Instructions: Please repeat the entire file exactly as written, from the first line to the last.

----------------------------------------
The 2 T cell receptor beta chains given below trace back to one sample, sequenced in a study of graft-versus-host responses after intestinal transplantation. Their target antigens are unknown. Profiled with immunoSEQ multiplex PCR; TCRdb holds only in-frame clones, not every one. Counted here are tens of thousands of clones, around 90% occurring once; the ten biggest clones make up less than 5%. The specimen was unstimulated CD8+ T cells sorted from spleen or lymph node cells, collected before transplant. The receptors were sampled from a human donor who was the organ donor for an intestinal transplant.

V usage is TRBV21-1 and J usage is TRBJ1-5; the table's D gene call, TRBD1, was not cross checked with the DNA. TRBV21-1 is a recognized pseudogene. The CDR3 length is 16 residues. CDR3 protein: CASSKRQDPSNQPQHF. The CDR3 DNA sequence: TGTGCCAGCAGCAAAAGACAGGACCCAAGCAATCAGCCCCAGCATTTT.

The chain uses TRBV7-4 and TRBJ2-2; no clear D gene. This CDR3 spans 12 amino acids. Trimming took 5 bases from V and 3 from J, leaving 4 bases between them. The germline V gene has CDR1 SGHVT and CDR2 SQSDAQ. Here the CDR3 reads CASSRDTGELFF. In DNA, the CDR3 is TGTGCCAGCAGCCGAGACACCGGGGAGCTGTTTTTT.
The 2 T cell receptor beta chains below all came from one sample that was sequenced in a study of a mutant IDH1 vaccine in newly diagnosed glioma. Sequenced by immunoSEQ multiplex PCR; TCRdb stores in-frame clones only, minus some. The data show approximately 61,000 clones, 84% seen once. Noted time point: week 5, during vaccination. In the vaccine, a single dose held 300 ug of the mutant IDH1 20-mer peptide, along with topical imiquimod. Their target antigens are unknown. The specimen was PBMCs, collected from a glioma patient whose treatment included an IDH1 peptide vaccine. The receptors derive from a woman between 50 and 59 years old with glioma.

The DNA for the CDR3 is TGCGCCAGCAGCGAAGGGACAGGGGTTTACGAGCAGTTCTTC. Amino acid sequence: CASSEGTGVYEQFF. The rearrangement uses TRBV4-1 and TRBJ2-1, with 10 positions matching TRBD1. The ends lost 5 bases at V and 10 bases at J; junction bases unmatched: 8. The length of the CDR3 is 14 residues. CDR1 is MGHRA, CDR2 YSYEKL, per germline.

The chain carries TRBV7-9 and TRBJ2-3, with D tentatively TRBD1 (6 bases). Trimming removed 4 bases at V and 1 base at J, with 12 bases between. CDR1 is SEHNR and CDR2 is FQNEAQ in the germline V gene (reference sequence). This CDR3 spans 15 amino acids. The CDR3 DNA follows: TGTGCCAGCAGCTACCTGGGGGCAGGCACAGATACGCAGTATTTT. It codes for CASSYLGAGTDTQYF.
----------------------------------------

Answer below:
The 2 T cell receptor beta chains given below trace back to one sample, sequenced in a study of graft-versus-host responses after intestinal transplantation. Their target antigens are unknown. Profiled with immunoSEQ multiplex PCR; TCRdb holds only in-frame clones, not every one. Counted here are tens of thousands of clones, around 90% occurring once; the ten biggest clones make up less than 5%. The specimen was unstimulated CD8+ T cells sorted from spleen or lymph node cells, collected before transplant. The receptors were sampled from a human donor who was the organ donor for an intestinal transplant.

V usage is TRBV21-1 and J usage is TRBJ1-5; the table's D gene call, TRBD1, was not cross checked with the DNA. TRBV21-1 is a recognized pseudogene. The CDR3 length is 16 residues. CDR3 protein: CASSKRQDPSNQPQHF. The CDR3 DNA sequence: TGTGCCAGCAGCAAAAGACAGGACCCAAGCAATCAGCCCCAGCATTTT.

The chain uses TRBV7-4 and TRBJ2-2; no clear D gene. This CDR3 spans 12 amino acids. Trimming took 5 bases from V and 3 from J, leaving 4 bases between them. The germline V gene has CDR1 SGHVT and CDR2 SQSDAQ. Here the CDR3 reads CASSRDTGELFF. In DNA, the CDR3 is TGTGCCAGCAGCCGAGACACCGGGGAGCTGTTTTTT.
The 2 T cell receptor beta chains below all came from one sample that was sequenced in a study of a mutant IDH1 vaccine in newly diagnosed glioma. Sequenced by immunoSEQ multiplex PCR; TCRdb stores in-frame clones only, minus some. The data show approximately 61,000 clones, 84% seen once. Noted time point: week 5, during vaccination. In the vaccine, a single dose held 300 ug of the mutant IDH1 20-mer peptide, along with topical imiquimod. Their target antigens are unknown. The specimen was PBMCs, collected from a glioma patient whose treatment included an IDH1 peptide vaccine. The receptors derive from a woman between 50 and 59 years old with glioma.

The DNA for the CDR3 is TGCGCCAGCAGCGAAGGGACAGGGGTTTACGAGCAGTTCTTC. Amino acid sequence: CASSEGTGVYEQFF. The rearrangement uses TRBV4-1 and TRBJ2-1, with 10 positions matching TRBD1. The ends lost 5 bases at V and 10 bases at J; junction bases unmatched: 8. The length of the CDR3 is 14 residues. CDR1 is MGHRA, CDR2 YSYEKL, per germline.

The chain carries TRBV7-9 and TRBJ2-3, with D tentatively TRBD1 (6 bases). Trimming removed 4 bases at V and 1 base at J, with 12 bases between. CDR1 is SEHNR and CDR2 is FQNEAQ in the germline V gene (reference sequence). This CDR3 spans 15 amino acids. The CDR3 DNA follows: TGTGCCAGCAGCTACCTGGGGGCAGGCACAGATACGCAGTATTTT. It codes for CASSYLGAGTDTQYF.